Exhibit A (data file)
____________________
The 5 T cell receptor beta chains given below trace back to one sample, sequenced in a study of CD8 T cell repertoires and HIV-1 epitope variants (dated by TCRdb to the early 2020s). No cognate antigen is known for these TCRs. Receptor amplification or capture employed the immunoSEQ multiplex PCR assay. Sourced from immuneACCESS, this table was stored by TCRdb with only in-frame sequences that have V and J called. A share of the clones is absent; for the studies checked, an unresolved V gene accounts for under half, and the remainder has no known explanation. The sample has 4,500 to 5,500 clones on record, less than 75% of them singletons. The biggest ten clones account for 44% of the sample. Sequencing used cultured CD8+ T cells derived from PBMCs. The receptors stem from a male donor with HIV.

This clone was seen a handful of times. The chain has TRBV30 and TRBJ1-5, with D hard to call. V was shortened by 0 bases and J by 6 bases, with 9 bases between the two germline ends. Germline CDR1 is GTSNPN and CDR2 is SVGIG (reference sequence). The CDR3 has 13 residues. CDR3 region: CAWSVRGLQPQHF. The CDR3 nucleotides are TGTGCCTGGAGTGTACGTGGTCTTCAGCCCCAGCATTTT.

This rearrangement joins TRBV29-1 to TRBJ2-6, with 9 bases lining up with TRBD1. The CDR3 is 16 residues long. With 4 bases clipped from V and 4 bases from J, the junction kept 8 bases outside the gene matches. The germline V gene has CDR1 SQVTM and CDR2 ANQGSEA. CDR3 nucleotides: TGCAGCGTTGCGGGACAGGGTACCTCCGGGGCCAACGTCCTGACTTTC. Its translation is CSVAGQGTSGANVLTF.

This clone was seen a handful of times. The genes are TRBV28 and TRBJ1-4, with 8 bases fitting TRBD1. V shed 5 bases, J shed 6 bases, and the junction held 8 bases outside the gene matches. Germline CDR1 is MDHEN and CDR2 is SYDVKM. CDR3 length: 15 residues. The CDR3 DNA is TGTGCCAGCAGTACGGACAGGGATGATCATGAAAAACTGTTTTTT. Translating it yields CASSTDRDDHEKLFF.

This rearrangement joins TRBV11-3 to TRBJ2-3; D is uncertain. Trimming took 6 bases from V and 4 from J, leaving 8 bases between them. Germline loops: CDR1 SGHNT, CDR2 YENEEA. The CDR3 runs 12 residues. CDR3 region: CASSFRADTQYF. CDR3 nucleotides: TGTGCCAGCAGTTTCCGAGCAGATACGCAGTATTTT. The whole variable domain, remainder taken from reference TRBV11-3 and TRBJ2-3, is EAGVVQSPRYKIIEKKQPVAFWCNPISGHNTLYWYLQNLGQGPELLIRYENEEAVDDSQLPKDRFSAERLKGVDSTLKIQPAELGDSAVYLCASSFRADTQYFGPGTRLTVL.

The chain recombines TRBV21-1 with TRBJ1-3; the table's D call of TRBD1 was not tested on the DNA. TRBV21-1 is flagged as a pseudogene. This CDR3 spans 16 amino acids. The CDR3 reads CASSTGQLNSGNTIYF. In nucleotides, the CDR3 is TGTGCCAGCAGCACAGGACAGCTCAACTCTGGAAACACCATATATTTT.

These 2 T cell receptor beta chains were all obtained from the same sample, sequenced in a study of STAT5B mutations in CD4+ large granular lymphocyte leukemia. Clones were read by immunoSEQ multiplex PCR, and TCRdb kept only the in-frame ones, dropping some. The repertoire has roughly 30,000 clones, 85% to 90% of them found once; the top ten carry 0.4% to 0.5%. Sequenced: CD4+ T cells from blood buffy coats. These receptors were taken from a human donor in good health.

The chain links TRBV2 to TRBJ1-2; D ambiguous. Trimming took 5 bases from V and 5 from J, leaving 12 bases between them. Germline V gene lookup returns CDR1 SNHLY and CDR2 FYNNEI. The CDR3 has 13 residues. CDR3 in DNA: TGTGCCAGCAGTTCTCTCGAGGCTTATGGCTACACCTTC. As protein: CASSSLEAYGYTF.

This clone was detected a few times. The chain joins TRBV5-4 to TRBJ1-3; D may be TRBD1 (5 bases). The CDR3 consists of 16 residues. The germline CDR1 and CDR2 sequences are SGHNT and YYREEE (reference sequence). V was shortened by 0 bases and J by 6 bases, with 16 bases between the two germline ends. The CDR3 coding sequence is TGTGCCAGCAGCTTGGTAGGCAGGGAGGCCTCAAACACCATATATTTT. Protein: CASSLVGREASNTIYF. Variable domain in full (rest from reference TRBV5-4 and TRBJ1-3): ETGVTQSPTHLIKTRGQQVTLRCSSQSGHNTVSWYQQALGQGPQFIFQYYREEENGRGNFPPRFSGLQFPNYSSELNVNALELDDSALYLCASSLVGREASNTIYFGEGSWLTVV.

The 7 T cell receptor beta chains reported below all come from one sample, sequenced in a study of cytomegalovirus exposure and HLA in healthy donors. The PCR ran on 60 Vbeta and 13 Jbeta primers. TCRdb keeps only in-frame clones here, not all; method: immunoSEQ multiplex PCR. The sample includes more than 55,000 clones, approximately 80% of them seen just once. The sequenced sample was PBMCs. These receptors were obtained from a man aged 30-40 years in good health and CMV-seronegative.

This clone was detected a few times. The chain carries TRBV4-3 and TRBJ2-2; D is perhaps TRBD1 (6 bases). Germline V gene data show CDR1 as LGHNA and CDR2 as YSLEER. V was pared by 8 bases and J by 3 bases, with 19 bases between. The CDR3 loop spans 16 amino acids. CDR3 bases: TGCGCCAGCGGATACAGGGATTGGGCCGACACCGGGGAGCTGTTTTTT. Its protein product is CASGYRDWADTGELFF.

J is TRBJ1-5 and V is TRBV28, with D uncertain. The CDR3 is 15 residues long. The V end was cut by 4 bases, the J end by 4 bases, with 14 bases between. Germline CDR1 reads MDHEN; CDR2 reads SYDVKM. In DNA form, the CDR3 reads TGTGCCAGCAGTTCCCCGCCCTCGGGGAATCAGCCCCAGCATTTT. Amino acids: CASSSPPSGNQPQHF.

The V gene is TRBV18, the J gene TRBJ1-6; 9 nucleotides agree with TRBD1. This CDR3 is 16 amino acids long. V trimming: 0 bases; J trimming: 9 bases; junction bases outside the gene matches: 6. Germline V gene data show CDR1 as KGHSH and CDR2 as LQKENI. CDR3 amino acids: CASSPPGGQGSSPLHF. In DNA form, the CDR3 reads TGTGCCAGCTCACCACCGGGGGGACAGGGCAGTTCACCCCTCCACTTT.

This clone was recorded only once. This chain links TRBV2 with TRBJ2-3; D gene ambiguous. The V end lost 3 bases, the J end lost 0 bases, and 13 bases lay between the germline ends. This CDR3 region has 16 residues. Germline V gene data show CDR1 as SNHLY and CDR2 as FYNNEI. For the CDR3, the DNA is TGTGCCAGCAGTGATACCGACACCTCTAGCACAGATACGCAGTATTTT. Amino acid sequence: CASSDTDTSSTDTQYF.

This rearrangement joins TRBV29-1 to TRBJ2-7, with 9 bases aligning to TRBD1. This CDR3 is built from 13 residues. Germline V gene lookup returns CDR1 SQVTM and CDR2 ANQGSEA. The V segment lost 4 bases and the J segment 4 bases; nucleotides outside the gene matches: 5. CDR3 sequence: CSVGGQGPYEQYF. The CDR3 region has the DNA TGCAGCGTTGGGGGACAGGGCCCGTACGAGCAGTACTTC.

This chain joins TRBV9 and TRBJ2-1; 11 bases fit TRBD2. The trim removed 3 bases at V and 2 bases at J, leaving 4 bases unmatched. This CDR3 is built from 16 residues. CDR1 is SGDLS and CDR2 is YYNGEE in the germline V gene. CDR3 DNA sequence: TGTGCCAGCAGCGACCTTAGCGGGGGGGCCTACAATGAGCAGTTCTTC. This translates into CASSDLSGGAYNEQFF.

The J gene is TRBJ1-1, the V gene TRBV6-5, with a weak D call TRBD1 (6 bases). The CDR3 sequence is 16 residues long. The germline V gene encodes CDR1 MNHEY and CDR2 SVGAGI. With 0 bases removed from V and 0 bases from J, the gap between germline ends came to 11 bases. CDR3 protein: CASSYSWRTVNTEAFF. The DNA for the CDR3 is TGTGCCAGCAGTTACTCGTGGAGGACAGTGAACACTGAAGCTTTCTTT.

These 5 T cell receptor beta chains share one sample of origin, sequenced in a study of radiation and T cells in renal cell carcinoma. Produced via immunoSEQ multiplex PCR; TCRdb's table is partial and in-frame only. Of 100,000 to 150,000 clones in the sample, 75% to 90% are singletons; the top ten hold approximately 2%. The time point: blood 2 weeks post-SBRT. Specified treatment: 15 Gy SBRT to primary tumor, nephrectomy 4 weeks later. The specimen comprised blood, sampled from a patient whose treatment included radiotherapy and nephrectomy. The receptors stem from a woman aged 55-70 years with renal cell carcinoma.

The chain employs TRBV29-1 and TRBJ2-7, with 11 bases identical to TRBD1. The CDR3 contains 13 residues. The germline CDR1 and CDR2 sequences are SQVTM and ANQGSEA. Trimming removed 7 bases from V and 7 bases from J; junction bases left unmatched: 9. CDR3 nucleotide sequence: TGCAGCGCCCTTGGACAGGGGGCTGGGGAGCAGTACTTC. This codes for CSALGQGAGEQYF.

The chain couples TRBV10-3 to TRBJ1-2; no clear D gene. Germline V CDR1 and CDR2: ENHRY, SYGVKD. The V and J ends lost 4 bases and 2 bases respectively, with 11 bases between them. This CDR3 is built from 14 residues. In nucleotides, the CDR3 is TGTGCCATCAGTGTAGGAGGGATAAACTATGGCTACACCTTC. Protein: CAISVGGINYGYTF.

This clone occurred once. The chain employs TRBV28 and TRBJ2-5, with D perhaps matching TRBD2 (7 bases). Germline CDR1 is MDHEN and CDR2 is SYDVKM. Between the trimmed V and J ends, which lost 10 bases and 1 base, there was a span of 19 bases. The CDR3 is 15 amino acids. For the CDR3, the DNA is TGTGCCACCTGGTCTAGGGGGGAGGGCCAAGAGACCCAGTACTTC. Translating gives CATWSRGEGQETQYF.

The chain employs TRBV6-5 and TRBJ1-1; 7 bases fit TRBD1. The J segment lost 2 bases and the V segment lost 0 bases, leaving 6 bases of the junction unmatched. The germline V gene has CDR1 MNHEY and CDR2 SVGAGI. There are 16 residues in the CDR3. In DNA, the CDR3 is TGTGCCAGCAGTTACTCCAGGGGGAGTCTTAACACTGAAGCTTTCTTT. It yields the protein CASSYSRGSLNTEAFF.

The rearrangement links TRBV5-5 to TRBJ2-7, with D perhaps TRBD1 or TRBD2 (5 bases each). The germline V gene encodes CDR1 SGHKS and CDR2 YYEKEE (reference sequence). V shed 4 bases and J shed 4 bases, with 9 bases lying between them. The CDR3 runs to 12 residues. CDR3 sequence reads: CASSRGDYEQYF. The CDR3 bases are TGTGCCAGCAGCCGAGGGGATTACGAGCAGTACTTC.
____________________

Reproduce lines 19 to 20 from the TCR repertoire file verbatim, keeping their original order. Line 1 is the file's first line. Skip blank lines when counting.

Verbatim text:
The chain employs TRBV29-1 and TRBJ2-7, with 11 bases identical to TRBD1. The CDR3 contains 13 residues. The germline CDR1 and CDR2 sequences are SQVTM and ANQGSEA. Trimming removed 7 bases from V and 7 bases from J; junction bases left unmatched: 9. CDR3 nucleotide sequence: TGCAGCGCCCTTGGACAGGGGGCTGGGGAGCAGTACTTC. This codes for CSALGQGAGEQYF.

The chain couples TRBV10-3 to TRBJ1-2; no clear D gene. Germline V CDR1 and CDR2: ENHRY, SYGVKD. The V and J ends lost 4 bases and 2 bases respectively, with 11 bases between them. This CDR3 is built from 14 residues. In nucleotides, the CDR3 is TGTGCCATCAGTGTAGGAGGGATAAACTATGGCTACACCTTC. Protein: CAISVGGINYGYTF.